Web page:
In 2012, having spent $180,000 defending himself against three separate state actions, Frost sued the attorney general, the state Banking Department and several state employees of both departments, claiming the state retroactively applied a new law, lied in court, conducted an illegal search and overlooked the reasons for the initial complaint that triggered the investigation.Reasonable? There was NOTHING reasonable about what occurred to this man.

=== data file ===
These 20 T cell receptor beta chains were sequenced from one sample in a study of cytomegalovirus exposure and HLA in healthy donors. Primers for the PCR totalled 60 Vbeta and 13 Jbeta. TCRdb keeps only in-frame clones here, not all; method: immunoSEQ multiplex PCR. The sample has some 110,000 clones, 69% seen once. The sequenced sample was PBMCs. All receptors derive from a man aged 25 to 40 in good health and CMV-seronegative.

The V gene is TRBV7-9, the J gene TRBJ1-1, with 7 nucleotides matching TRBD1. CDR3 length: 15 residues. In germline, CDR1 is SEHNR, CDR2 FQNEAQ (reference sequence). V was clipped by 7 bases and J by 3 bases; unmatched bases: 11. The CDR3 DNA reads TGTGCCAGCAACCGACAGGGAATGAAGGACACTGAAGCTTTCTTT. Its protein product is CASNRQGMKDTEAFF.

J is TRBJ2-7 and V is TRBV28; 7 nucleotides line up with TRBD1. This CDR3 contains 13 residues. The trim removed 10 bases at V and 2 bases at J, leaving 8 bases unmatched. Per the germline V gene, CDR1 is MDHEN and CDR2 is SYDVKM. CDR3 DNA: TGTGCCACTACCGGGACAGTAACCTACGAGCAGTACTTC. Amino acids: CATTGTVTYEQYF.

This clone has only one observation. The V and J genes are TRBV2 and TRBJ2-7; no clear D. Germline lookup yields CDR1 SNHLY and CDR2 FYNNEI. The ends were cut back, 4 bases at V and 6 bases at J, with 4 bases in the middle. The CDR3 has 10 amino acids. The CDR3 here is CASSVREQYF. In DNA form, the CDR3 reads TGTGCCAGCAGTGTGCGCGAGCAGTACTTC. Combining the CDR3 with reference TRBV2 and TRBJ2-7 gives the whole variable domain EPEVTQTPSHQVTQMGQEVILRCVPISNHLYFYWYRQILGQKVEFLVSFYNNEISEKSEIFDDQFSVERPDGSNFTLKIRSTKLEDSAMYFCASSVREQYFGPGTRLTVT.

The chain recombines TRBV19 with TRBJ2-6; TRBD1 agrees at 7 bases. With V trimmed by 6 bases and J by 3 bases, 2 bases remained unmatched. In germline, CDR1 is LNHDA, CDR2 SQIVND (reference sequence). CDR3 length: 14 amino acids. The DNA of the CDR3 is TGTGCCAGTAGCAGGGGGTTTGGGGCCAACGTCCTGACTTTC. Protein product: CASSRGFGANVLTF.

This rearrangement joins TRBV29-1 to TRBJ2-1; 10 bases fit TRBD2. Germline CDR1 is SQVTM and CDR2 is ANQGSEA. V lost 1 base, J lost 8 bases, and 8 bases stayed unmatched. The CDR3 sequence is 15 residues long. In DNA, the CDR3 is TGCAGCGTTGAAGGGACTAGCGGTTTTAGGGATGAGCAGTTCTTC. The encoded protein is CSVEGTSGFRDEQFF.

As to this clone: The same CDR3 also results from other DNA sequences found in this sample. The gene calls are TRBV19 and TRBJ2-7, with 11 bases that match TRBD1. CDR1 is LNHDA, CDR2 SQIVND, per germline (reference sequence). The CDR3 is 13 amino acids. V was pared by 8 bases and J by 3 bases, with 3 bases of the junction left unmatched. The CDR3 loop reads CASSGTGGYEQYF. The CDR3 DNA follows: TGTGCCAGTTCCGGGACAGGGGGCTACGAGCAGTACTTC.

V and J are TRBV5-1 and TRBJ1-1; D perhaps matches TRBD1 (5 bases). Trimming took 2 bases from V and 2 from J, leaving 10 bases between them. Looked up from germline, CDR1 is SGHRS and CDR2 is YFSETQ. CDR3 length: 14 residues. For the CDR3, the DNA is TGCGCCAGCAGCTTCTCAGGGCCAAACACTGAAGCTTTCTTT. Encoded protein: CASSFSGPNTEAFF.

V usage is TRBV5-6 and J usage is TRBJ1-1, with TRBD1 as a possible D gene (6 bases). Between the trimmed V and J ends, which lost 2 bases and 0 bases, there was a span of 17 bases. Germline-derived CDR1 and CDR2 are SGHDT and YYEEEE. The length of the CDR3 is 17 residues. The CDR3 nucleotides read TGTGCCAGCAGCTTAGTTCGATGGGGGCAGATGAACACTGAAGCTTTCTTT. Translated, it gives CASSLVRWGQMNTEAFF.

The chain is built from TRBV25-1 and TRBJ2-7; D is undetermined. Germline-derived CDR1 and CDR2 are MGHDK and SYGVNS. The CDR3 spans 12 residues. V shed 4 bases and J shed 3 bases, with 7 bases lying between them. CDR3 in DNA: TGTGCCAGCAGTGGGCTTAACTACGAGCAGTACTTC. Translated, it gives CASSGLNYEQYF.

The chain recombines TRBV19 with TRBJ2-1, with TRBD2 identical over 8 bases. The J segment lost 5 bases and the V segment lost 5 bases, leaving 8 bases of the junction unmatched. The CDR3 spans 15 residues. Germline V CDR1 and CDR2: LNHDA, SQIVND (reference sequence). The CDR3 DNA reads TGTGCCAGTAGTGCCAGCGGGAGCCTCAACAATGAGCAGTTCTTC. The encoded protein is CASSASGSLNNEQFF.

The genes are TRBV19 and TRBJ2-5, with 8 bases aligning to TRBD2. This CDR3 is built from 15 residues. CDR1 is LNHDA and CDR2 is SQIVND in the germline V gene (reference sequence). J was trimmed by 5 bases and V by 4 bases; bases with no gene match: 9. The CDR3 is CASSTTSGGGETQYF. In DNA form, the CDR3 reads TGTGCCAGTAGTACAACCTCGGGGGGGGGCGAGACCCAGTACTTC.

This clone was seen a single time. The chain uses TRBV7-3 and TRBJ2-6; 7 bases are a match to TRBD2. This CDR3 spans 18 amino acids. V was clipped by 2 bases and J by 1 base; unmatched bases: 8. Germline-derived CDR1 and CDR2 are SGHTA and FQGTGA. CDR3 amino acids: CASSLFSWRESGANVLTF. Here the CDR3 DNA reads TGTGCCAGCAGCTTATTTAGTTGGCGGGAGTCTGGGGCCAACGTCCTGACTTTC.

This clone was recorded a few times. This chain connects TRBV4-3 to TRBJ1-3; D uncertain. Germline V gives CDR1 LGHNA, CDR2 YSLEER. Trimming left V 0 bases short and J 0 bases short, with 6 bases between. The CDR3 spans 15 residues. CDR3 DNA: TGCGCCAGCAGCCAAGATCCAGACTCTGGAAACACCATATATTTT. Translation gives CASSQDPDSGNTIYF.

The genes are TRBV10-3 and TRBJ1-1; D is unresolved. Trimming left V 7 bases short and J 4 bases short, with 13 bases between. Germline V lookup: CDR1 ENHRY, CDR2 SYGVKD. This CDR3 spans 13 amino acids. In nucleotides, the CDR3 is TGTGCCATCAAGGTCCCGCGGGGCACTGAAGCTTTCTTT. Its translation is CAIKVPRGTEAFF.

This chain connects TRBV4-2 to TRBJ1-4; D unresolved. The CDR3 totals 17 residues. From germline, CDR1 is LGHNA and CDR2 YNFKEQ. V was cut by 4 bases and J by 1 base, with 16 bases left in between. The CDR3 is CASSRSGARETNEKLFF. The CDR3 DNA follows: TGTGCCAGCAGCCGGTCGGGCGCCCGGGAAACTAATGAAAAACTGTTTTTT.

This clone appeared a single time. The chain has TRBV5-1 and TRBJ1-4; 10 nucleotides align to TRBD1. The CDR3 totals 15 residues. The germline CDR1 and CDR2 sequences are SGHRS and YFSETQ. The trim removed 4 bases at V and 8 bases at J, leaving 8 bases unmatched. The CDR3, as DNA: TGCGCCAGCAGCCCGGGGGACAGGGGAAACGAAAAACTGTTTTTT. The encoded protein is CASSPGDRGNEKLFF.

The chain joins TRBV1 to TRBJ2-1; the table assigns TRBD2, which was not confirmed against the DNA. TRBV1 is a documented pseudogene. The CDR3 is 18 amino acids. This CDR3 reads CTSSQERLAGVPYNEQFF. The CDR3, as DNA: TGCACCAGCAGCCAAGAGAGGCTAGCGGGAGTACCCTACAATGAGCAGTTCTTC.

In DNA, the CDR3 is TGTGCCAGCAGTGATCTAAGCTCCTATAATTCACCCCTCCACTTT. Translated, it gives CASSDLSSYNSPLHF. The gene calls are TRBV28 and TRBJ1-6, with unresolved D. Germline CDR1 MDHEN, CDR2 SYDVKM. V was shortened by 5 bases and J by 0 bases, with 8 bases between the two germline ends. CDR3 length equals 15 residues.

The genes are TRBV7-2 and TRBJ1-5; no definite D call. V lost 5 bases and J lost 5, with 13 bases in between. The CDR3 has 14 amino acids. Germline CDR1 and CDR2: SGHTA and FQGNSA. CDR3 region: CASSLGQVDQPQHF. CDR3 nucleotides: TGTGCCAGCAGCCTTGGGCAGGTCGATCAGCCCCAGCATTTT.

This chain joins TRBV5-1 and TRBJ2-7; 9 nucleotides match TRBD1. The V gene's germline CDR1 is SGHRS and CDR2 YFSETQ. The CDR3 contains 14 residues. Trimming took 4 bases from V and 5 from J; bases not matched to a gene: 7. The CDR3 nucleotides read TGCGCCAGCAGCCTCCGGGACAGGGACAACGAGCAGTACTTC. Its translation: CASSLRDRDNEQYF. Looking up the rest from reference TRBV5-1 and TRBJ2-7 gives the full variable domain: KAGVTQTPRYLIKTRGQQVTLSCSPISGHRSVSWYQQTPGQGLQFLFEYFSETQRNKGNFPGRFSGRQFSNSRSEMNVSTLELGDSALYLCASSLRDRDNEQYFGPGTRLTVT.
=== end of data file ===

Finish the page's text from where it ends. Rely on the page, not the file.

Frost also claimed violation of his Constitutional rights against unreasonable search and seizure, and brought negligent supervision claims against several state officials and agencies.
All of those claims were dismissed in Superior Court under the doctrine of “official immunity,” which placed a heavy burden of proof on Frost.
The Supreme Court on Tuesday upheld that ruling, quoting a precedent which stated, “This exacting standard gives government officials breathing room to make reasonable but mistaken judgments by protecting all but the plainly incompetent or those who knowingly violate the law.”
The partial good news is the legislature is pushing a law through to reimburse Mr. Frost the money due him. What really needs to happen is make the agency bosses responsible for what happened.